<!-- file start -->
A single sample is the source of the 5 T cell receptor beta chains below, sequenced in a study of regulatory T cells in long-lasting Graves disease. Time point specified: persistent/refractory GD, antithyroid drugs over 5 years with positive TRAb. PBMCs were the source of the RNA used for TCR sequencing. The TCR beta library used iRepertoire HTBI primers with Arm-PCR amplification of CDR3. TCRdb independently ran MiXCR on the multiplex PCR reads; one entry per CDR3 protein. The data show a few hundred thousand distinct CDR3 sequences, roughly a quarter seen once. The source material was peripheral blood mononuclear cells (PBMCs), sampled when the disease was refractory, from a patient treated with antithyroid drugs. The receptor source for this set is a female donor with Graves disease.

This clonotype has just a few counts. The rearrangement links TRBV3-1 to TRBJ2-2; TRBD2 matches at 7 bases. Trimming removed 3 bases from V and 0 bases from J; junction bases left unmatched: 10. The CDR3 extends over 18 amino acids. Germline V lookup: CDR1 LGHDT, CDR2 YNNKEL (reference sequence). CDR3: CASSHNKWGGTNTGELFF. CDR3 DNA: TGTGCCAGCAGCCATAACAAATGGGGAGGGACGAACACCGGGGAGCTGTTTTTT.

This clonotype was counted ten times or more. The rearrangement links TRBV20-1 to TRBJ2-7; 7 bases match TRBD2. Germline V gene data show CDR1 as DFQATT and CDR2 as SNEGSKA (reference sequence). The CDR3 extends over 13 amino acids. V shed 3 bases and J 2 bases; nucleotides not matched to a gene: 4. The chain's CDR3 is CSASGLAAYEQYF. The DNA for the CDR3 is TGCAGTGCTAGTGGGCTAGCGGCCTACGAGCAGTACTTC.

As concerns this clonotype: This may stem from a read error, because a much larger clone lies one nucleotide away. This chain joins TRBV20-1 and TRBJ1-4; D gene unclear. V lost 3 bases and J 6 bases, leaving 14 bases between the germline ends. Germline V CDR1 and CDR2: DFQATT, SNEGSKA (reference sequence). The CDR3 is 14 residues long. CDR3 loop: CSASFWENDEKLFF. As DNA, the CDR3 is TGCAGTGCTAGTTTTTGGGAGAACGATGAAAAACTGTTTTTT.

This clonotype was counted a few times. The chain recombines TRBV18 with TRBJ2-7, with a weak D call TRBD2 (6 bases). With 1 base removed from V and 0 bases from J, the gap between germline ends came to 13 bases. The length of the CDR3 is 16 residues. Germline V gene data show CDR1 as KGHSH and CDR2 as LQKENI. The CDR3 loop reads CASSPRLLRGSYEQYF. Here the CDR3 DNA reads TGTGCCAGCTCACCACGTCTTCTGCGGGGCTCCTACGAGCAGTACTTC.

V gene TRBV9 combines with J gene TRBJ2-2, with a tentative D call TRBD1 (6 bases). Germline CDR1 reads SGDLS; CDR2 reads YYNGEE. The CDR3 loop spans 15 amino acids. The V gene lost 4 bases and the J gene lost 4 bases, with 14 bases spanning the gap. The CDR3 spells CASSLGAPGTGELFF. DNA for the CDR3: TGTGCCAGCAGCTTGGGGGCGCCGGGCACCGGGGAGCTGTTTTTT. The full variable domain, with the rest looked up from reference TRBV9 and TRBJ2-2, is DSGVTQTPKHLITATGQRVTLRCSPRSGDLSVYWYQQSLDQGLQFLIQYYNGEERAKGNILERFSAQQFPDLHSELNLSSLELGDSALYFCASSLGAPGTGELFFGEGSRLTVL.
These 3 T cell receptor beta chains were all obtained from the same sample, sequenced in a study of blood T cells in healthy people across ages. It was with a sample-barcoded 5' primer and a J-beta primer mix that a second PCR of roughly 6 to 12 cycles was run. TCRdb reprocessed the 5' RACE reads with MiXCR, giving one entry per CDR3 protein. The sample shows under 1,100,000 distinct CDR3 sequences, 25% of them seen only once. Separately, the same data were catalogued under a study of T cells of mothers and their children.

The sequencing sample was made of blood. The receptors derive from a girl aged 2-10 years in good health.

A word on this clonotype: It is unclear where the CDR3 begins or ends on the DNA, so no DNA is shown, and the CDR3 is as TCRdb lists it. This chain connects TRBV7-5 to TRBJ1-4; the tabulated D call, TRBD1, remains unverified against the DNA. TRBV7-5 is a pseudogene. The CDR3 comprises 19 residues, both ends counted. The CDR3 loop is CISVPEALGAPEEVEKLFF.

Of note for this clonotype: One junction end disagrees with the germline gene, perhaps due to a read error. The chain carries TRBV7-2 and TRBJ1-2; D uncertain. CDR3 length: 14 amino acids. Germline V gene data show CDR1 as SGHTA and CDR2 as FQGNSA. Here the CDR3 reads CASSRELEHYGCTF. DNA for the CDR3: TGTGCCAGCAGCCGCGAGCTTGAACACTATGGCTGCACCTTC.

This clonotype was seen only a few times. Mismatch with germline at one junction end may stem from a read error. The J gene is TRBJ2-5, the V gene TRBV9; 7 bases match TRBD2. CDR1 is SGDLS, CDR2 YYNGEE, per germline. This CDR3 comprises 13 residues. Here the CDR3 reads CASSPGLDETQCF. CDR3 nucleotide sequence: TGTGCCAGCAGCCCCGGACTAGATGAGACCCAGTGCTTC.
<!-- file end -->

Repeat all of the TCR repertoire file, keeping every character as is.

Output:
A single sample is the source of the 5 T cell receptor beta chains below, sequenced in a study of regulatory T cells in long-lasting Graves disease. Time point specified: persistent/refractory GD, antithyroid drugs over 5 years with positive TRAb. PBMCs were the source of the RNA used for TCR sequencing. The TCR beta library used iRepertoire HTBI primers with Arm-PCR amplification of CDR3. TCRdb independently ran MiXCR on the multiplex PCR reads; one entry per CDR3 protein. The data show a few hundred thousand distinct CDR3 sequences, roughly a quarter seen once. The source material was peripheral blood mononuclear cells (PBMCs), sampled when the disease was refractory, from a patient treated with antithyroid drugs. The receptor source for this set is a female donor with Graves disease.

This clonotype has just a few counts. The rearrangement links TRBV3-1 to TRBJ2-2; TRBD2 matches at 7 bases. Trimming removed 3 bases from V and 0 bases from J; junction bases left unmatched: 10. The CDR3 extends over 18 amino acids. Germline V lookup: CDR1 LGHDT, CDR2 YNNKEL (reference sequence). CDR3: CASSHNKWGGTNTGELFF. CDR3 DNA: TGTGCCAGCAGCCATAACAAATGGGGAGGGACGAACACCGGGGAGCTGTTTTTT.

This clonotype was counted ten times or more. The rearrangement links TRBV20-1 to TRBJ2-7; 7 bases match TRBD2. Germline V gene data show CDR1 as DFQATT and CDR2 as SNEGSKA (reference sequence). The CDR3 extends over 13 amino acids. V shed 3 bases and J 2 bases; nucleotides not matched to a gene: 4. The chain's CDR3 is CSASGLAAYEQYF. The DNA for the CDR3 is TGCAGTGCTAGTGGGCTAGCGGCCTACGAGCAGTACTTC.

As concerns this clonotype: This may stem from a read error, because a much larger clone lies one nucleotide away. This chain joins TRBV20-1 and TRBJ1-4; D gene unclear. V lost 3 bases and J 6 bases, leaving 14 bases between the germline ends. Germline V CDR1 and CDR2: DFQATT, SNEGSKA (reference sequence). The CDR3 is 14 residues long. CDR3 loop: CSASFWENDEKLFF. As DNA, the CDR3 is TGCAGTGCTAGTTTTTGGGAGAACGATGAAAAACTGTTTTTT.

This clonotype was counted a few times. The chain recombines TRBV18 with TRBJ2-7, with a weak D call TRBD2 (6 bases). With 1 base removed from V and 0 bases from J, the gap between germline ends came to 13 bases. The length of the CDR3 is 16 residues. Germline V gene data show CDR1 as KGHSH and CDR2 as LQKENI. The CDR3 loop reads CASSPRLLRGSYEQYF. Here the CDR3 DNA reads TGTGCCAGCTCACCACGTCTTCTGCGGGGCTCCTACGAGCAGTACTTC.

V gene TRBV9 combines with J gene TRBJ2-2, with a tentative D call TRBD1 (6 bases). Germline CDR1 reads SGDLS; CDR2 reads YYNGEE. The CDR3 loop spans 15 amino acids. The V gene lost 4 bases and the J gene lost 4 bases, with 14 bases spanning the gap. The CDR3 spells CASSLGAPGTGELFF. DNA for the CDR3: TGTGCCAGCAGCTTGGGGGCGCCGGGCACCGGGGAGCTGTTTTTT. The full variable domain, with the rest looked up from reference TRBV9 and TRBJ2-2, is DSGVTQTPKHLITATGQRVTLRCSPRSGDLSVYWYQQSLDQGLQFLIQYYNGEERAKGNILERFSAQQFPDLHSELNLSSLELGDSALYFCASSLGAPGTGELFFGEGSRLTVL.
These 3 T cell receptor beta chains were all obtained from the same sample, sequenced in a study of blood T cells in healthy people across ages. It was with a sample-barcoded 5' primer and a J-beta primer mix that a second PCR of roughly 6 to 12 cycles was run. TCRdb reprocessed the 5' RACE reads with MiXCR, giving one entry per CDR3 protein. The sample shows under 1,100,000 distinct CDR3 sequences, 25% of them seen only once. Separately, the same data were catalogued under a study of T cells of mothers and their children.

The sequencing sample was made of blood. The receptors derive from a girl aged 2-10 years in good health.

A word on this clonotype: It is unclear where the CDR3 begins or ends on the DNA, so no DNA is shown, and the CDR3 is as TCRdb lists it. This chain connects TRBV7-5 to TRBJ1-4; the tabulated D call, TRBD1, remains unverified against the DNA. TRBV7-5 is a pseudogene. The CDR3 comprises 19 residues, both ends counted. The CDR3 loop is CISVPEALGAPEEVEKLFF.

Of note for this clonotype: One junction end disagrees with the germline gene, perhaps due to a read error. The chain carries TRBV7-2 and TRBJ1-2; D uncertain. CDR3 length: 14 amino acids. Germline V gene data show CDR1 as SGHTA and CDR2 as FQGNSA. Here the CDR3 reads CASSRELEHYGCTF. DNA for the CDR3: TGTGCCAGCAGCCGCGAGCTTGAACACTATGGCTGCACCTTC.

This clonotype was seen only a few times. Mismatch with germline at one junction end may stem from a read error. The J gene is TRBJ2-5, the V gene TRBV9; 7 bases match TRBD2. CDR1 is SGDLS, CDR2 YYNGEE, per germline. This CDR3 comprises 13 residues. Here the CDR3 reads CASSPGLDETQCF. CDR3 nucleotide sequence: TGTGCCAGCAGCCCCGGACTAGATGAGACCCAGTGCTTC.